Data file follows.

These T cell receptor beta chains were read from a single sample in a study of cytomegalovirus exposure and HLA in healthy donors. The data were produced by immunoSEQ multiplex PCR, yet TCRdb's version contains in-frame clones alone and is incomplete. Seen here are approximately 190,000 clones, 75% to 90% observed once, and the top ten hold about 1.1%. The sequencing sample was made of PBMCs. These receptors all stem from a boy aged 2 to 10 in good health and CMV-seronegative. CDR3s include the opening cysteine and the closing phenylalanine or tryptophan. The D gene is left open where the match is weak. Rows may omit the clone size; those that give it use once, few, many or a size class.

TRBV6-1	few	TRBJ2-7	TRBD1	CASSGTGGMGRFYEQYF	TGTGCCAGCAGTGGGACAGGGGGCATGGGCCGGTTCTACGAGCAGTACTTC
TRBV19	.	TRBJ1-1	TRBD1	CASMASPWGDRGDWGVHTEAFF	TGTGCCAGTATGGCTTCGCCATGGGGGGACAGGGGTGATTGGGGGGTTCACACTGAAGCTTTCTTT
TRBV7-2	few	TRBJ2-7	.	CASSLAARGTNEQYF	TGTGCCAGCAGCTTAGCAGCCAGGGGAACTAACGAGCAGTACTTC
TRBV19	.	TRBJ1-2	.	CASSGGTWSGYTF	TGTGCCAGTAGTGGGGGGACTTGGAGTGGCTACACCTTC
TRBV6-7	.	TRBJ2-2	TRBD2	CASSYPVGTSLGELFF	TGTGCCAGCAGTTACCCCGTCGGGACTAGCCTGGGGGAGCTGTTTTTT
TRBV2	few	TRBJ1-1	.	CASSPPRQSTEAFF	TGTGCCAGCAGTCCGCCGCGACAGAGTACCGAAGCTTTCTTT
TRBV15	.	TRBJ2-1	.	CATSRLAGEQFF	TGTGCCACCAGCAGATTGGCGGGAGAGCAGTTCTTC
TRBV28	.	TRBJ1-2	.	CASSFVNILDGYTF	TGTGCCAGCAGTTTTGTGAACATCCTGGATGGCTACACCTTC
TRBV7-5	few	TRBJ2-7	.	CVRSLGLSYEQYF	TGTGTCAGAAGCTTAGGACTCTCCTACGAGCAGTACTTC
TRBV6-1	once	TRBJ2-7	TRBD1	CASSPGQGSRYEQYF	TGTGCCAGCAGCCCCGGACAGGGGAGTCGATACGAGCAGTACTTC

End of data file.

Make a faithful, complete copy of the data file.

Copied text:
These T cell receptor beta chains were read from a single sample in a study of cytomegalovirus exposure and HLA in healthy donors. The data were produced by immunoSEQ multiplex PCR, yet TCRdb's version contains in-frame clones alone and is incomplete. Seen here are approximately 190,000 clones, 75% to 90% observed once, and the top ten hold about 1.1%. The sequencing sample was made of PBMCs. These receptors all stem from a boy aged 2 to 10 in good health and CMV-seronegative. CDR3s include the opening cysteine and the closing phenylalanine or tryptophan. The D gene is left open where the match is weak. Rows may omit the clone size; those that give it use once, few, many or a size class.

TRBV6-1	few	TRBJ2-7	TRBD1	CASSGTGGMGRFYEQYF	TGTGCCAGCAGTGGGACAGGGGGCATGGGCCGGTTCTACGAGCAGTACTTC
TRBV19	.	TRBJ1-1	TRBD1	CASMASPWGDRGDWGVHTEAFF	TGTGCCAGTATGGCTTCGCCATGGGGGGACAGGGGTGATTGGGGGGTTCACACTGAAGCTTTCTTT
TRBV7-2	few	TRBJ2-7	.	CASSLAARGTNEQYF	TGTGCCAGCAGCTTAGCAGCCAGGGGAACTAACGAGCAGTACTTC
TRBV19	.	TRBJ1-2	.	CASSGGTWSGYTF	TGTGCCAGTAGTGGGGGGACTTGGAGTGGCTACACCTTC
TRBV6-7	.	TRBJ2-2	TRBD2	CASSYPVGTSLGELFF	TGTGCCAGCAGTTACCCCGTCGGGACTAGCCTGGGGGAGCTGTTTTTT
TRBV2	few	TRBJ1-1	.	CASSPPRQSTEAFF	TGTGCCAGCAGTCCGCCGCGACAGAGTACCGAAGCTTTCTTT
TRBV15	.	TRBJ2-1	.	CATSRLAGEQFF	TGTGCCACCAGCAGATTGGCGGGAGAGCAGTTCTTC
TRBV28	.	TRBJ1-2	.	CASSFVNILDGYTF	TGTGCCAGCAGTTTTGTGAACATCCTGGATGGCTACACCTTC
TRBV7-5	few	TRBJ2-7	.	CVRSLGLSYEQYF	TGTGTCAGAAGCTTAGGACTCTCCTACGAGCAGTACTTC
TRBV6-1	once	TRBJ2-7	TRBD1	CASSPGQGSRYEQYF	TGTGCCAGCAGCCCCGGACAGGGGAGTCGATACGAGCAGTACTTC